Intel’s Obstacles

I’ve been using Microsoft’s Windows Home Server since 2007. In the years that it’s been installed, it’s been doing sterling work, acting as our server for digital media around the house, and also being responsible for taking nightly backups of our other computers. Unfortunately, the motherboard in our homebuilt server developed a fault, so that was all the excuse I needed to replace the old motherboard with a modern Intel Haswell-based design. I chose an ASUS H87I-Plus board, since it had six SATA ports and also came with an Intel controller for the Ethernet LAN interface to the network. The previous board had a RealTek LAN controller, and while it worked, I kept reading that the Intel design was better. So I decided to switch.

That decision caused a few hours of cursing.

Replacing the old motherboard with the new one was straightforward, and being a mini-ITX form factor, it is smaller than the old board, gives more room in the case and should be more energy-efficient. After booting it up into the BIOS to check that the hardware was all working as expected, I began to install Windows Home Server 2011. At first, everything went as expected, but then the installation process halted with an error – there was no driver installed for the Ethernet LAN controller.

No problem, thought I, I have all the necessary software on the CD that ASUS supply with the motherboard. I quickly located the folder for the LAN drivers, and started the setup procedure. First of all, the ASUS setup software refused to run because it discovered that it was on a machine running WHS 2011 instead of Windows 7 or Windows 8. So I dug down a bit and located the Intel setup software and started that running directly. After accepting the license agreement and a few screens marking the progress, everything came to a grinding halt when the setup stated that it wasn’t going to install the necessary drivers on this machine.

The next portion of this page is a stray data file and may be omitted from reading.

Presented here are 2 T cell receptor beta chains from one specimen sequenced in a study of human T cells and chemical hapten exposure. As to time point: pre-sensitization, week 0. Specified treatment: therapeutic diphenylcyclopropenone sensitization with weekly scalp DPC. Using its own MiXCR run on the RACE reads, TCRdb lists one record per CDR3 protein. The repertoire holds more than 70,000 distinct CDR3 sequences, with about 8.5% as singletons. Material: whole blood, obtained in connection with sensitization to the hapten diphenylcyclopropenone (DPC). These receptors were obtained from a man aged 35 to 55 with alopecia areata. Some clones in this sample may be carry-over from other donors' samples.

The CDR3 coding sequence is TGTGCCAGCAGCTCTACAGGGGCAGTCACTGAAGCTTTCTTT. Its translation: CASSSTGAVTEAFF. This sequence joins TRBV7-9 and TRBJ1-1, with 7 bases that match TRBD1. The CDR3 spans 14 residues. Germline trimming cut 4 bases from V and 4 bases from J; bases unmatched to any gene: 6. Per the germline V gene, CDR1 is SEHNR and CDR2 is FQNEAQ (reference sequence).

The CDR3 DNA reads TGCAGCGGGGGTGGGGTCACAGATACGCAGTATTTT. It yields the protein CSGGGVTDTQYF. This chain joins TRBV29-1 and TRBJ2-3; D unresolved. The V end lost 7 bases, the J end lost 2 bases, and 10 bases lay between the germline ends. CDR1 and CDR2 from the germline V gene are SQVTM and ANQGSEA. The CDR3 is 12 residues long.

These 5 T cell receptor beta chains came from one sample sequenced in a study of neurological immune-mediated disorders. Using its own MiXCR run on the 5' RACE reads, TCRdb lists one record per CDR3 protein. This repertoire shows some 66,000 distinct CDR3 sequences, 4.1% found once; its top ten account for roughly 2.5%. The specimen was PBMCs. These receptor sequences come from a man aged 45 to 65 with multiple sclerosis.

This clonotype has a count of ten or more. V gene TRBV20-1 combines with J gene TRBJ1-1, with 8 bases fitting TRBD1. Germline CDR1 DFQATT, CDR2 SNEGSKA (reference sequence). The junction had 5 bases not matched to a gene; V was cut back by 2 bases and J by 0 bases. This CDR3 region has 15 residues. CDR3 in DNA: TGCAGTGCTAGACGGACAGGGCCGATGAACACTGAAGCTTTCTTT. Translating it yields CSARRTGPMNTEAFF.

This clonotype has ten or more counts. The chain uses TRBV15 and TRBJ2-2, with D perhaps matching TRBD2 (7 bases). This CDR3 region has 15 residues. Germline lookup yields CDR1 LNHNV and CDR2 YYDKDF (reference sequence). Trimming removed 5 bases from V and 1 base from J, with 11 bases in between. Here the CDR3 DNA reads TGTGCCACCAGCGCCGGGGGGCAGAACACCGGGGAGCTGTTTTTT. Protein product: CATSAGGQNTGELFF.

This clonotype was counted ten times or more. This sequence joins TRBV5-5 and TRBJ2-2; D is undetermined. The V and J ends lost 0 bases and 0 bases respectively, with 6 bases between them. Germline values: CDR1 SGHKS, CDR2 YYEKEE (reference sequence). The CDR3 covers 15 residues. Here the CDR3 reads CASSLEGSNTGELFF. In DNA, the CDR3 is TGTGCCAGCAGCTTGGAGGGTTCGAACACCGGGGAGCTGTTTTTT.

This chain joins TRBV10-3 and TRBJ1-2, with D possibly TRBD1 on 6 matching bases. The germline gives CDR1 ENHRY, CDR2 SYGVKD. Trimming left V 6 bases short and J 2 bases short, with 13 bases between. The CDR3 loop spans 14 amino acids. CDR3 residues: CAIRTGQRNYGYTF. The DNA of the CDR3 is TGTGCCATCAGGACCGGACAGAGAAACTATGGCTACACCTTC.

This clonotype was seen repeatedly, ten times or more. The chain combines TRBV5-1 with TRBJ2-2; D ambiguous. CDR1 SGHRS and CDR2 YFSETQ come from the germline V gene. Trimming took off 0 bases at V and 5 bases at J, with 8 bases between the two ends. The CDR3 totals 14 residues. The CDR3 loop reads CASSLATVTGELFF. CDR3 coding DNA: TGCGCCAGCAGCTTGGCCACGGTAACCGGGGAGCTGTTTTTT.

Fighting a rising sense of panic, I went to Intel’s download site, and downloaded the necessary drivers straight from there. Trying to install these produced the same result – no network drivers were installed.

A search on the internet produced the reason why.

Intel have decided that consumers should not be running a “server” operating system on a chipset that Intel deem to be for the consumer market. Intel have the i217-V (desktop) and i217-LM (server) versions of their gigabit Ethernet chip. They are in fact the same chip. The only difference is that the –V variant has support for Windows 7 and Windows 8 (desktop operating systems) while the -LM variant has support for Windows Server 2008 and Windows Server 2012, i.e. server operating systems. Unfortunately, Microsoft built WHS 2011 (which is intended for the consumer market) on top of Windows Server 2008. So when the driver installation software detected  that it was running on a “server” operating system, and the motherboard had the consumer variant of the Ethernet chip, then it simply refused to install the driver.

Fortunately, the same search produced a solution. Ivo Beerens has a post on his blog describing this situation, and giving a solution – a few simple edits to an Intel configuration file. I was able to follow his instructions and have successfully installed the driver. WHS 2011 has now been able to connect to the network and complete its installation. It’s now downloading and installing a further 120 updates to itself. Hopefully, I will have been able to complete the rebuild of the server by the end of the weekend…

Thanks to Ivo, and no thanks at all to Intel.

About Geoff Coupe

I'm a British citizen, although I have lived and worked in the Netherlands since 1983. I came here on a three year assignment, but fell in love with the country, and one Dutchman in particular, and so have stayed here ever since. On the 13th December 2006 I also became a Dutch citizen.
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1 Response to Intel’s Obstacles

  1. Tim Makins says:

    Well done – glad that you found a fix, and have posted it to help others.

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